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How to Keep a Well Being Journal
A couple of years ago I read an article about keeping a Well Being Journal. It offered a structured way to record my emotions every day. Years before I'd seen a similar idea designed for students while working as a volunteer at a local primary school and thought that I'd give it a go. When we were homeschooling, I found that my children were more inclined to stick at developing a habit, such as daily journaling, if I did it too.
In my Well Being Journal, I record at the top of an entry how I am feeling. The idea is to use only one word and then, in another colour, write why I think I feel like that. Beneath this, in a third colour, I write what lessons I have learned from the experiences that gave rise to that emotional state. There are no right or wrong answers; all answers are valid.
The Well Being Journal isn't the kind of journal I write in at the end of the day. It's a barometer of my emotional life. Over time I've found that it helps to balance the stress I experience every day. I've discovered that being happy and excited can drain my energy levels in much the same way as being anxious or angry. By drawing attention to my fluctuating emotions and noticing recurring patterns I've learned to manage them and use them to my advantage.
For example, I find it easier now to stay focused on what I want to achieve and thus feel more organised. This means I can do more of what I want to each day. I feel that I understand myself better - why I do things the way I do - and this means I am a lot more accepting of my strengths and limitations. And I'm finding that I don't feel bad about not feeling good or happy all the time. It's as though I'm not holding onto my emotional state as much as I used to; I'm able to let go of them and allow the emotional energy to flow, rather than bottle it up in inappropriate ways.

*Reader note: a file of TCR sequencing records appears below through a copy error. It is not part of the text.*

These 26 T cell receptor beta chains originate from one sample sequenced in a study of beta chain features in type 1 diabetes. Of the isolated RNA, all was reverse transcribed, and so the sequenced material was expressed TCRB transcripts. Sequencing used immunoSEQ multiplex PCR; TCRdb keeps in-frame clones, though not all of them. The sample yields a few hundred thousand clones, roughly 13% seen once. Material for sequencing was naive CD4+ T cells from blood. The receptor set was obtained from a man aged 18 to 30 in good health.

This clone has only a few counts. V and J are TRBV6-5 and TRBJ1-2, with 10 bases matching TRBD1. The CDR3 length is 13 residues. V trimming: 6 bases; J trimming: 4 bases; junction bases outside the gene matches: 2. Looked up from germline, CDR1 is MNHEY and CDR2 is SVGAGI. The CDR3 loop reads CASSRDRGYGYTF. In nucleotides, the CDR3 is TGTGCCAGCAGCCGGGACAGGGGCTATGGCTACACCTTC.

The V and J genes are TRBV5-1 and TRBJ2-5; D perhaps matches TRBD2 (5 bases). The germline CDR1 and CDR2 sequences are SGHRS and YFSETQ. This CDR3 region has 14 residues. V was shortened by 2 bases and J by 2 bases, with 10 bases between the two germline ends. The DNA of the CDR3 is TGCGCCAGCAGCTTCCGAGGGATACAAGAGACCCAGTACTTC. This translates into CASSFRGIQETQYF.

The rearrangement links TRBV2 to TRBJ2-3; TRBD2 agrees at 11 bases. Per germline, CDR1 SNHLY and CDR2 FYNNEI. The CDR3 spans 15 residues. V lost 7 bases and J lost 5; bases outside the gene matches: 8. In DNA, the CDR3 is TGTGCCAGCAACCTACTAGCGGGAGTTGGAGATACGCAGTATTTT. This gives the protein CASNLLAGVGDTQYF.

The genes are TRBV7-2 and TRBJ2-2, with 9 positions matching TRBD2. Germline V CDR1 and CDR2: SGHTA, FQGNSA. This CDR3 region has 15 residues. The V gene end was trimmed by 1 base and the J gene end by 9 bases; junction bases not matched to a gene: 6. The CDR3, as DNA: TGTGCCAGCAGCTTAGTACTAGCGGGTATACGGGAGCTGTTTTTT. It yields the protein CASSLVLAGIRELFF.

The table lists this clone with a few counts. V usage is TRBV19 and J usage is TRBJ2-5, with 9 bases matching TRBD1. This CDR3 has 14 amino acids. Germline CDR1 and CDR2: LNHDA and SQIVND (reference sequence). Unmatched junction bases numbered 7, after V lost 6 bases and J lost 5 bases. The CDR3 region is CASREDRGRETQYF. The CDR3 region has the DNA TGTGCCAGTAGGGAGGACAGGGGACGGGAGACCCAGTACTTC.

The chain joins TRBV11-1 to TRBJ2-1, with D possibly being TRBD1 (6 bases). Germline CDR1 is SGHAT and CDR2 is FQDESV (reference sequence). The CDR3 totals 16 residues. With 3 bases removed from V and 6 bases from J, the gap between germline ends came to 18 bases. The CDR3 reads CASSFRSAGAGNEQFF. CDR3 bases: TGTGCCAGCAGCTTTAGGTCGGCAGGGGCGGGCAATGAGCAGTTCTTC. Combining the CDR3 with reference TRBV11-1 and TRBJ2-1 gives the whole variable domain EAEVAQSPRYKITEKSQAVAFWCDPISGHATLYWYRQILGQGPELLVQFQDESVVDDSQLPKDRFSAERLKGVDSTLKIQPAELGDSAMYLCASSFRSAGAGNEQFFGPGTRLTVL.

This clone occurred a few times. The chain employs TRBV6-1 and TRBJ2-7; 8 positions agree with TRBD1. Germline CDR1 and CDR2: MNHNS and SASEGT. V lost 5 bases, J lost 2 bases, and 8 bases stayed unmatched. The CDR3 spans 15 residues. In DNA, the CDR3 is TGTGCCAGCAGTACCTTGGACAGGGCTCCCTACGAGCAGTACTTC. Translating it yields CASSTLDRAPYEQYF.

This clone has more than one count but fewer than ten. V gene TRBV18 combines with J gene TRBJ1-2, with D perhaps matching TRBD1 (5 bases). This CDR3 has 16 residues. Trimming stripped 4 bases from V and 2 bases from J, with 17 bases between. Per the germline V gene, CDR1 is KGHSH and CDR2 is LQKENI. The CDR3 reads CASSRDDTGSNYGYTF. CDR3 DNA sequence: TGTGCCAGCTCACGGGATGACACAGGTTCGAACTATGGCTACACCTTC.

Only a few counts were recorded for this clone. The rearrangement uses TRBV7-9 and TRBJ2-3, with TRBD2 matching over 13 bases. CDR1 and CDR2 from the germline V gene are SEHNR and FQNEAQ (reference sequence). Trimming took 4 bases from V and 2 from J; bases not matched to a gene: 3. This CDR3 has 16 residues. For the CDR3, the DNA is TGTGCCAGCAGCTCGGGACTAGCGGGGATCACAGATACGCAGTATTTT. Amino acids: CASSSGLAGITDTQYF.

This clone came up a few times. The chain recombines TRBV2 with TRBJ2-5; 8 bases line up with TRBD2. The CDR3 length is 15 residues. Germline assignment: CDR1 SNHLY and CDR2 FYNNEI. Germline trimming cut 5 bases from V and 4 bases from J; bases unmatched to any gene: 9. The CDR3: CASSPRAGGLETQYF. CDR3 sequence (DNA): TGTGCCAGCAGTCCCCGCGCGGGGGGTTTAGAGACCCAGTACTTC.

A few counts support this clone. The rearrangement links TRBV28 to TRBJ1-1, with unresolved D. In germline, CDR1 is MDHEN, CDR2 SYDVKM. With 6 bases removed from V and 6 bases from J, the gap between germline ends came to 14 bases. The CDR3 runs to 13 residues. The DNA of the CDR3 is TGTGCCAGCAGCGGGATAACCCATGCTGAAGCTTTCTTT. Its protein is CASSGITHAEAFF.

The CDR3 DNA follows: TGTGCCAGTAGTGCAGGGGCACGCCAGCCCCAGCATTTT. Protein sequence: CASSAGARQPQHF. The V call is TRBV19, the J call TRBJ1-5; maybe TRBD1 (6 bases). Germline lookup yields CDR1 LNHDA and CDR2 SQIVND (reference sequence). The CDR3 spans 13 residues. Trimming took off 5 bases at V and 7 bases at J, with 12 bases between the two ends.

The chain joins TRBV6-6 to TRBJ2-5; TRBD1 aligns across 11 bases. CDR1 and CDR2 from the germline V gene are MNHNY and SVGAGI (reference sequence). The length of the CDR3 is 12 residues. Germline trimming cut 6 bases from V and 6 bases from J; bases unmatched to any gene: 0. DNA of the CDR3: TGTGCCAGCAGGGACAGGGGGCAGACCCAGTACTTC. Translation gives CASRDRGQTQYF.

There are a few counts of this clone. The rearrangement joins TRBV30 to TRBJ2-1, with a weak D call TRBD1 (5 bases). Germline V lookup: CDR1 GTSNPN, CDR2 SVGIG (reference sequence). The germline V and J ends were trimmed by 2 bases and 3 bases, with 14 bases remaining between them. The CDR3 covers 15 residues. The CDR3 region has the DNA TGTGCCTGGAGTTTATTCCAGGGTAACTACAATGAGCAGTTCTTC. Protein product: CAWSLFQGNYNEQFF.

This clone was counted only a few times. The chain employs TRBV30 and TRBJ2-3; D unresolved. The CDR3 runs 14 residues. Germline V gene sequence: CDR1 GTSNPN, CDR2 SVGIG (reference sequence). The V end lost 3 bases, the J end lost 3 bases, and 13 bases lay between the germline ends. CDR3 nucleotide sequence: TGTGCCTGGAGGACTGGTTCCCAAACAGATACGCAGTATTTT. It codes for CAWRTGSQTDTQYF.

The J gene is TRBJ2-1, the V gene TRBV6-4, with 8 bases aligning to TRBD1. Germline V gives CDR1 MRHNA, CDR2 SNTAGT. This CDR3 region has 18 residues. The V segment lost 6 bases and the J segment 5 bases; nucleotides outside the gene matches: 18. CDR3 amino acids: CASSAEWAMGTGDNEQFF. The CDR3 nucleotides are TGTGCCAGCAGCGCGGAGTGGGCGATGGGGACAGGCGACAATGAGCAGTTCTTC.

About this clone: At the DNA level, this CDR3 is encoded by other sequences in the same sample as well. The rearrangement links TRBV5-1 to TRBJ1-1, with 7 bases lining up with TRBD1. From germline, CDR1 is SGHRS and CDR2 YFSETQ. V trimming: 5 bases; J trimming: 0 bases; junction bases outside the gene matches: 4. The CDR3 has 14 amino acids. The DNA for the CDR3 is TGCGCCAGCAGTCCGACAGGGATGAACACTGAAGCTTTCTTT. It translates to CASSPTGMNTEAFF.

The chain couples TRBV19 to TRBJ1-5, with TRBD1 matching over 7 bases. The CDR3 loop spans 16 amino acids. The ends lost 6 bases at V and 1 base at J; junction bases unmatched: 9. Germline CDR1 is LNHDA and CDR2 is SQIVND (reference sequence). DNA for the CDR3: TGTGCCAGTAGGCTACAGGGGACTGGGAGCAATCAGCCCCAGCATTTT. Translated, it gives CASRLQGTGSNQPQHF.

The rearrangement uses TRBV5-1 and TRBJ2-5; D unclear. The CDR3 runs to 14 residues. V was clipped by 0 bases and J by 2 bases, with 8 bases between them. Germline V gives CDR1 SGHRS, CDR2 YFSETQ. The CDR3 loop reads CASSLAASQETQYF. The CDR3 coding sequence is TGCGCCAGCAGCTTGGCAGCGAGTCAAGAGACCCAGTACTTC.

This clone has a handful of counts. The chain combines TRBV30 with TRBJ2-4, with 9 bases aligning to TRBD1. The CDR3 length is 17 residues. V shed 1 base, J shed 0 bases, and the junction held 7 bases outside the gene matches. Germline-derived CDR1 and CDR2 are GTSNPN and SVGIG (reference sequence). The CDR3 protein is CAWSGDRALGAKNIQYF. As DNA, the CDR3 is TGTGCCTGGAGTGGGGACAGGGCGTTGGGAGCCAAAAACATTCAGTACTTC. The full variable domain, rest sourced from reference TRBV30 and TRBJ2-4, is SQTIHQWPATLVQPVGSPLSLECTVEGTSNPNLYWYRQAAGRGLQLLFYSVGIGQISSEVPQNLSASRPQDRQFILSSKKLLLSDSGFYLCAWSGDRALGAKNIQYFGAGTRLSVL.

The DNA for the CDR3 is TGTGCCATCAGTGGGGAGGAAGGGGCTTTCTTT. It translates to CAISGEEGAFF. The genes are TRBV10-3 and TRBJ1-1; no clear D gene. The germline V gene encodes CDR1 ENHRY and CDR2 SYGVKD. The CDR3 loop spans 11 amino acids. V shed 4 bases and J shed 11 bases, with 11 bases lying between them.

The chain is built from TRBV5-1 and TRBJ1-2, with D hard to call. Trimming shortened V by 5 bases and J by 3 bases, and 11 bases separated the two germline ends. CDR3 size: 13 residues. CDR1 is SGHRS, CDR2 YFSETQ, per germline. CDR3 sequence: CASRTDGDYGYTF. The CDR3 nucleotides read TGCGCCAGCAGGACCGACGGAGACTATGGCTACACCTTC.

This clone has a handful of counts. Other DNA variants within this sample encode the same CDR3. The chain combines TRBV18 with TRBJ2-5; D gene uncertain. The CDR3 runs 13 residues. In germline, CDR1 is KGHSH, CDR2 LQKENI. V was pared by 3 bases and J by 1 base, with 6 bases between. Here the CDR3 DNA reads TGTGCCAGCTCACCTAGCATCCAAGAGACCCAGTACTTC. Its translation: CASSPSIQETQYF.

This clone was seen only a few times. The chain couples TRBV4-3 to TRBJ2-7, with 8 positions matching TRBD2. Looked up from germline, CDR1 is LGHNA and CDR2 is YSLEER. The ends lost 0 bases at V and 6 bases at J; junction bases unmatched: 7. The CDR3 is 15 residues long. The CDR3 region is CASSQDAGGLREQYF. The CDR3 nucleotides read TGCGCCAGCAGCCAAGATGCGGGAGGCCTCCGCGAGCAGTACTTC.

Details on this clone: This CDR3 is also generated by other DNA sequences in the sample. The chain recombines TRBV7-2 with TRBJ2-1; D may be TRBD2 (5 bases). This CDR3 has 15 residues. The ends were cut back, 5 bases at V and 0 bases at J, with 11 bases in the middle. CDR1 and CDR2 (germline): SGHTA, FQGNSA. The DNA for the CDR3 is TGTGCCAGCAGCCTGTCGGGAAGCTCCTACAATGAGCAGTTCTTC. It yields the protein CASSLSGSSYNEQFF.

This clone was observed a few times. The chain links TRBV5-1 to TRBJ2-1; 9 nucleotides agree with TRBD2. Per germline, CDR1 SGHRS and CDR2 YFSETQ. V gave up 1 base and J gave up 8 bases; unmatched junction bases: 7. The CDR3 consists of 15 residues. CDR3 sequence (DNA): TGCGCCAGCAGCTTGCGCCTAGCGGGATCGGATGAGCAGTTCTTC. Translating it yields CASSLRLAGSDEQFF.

I keep my Well Being Journal in a safe place in my bedroom, where I know it is private and will be respected as 'for my eyes only'. I don't fill it out every day, but some days I find myself adding two or more entries. Looking back through past entries is like having a conversation with a really close and trusted friend; it is easy to see the areas in my life I need to work on to feel okay about myself.
Studies have shown that writing in a journal (or blog or similar) increases your chances of reaching your goals and improves your resilience. My Well Being Journal helps me stay positive.
The following article by 2005 Doreene Clement is reprinted with permission: first published in Metamorphosis: Tools for Transformation a weekly newsletter by Peter Shepard www.trans4mind.com
Within the pages of a Well Being Journal or diary, you can record and track what serves and provides for you, and what does not. Whether you already keep a journal or want to start a Well Being Journal, it is an amazing, supportive tool that you can give to yourself.
A WBJ is an easy, simple and rewarding way to record and track your spiritual, emotional and physical journey. It has been proven that keeping a journal provides and supports in so many ways: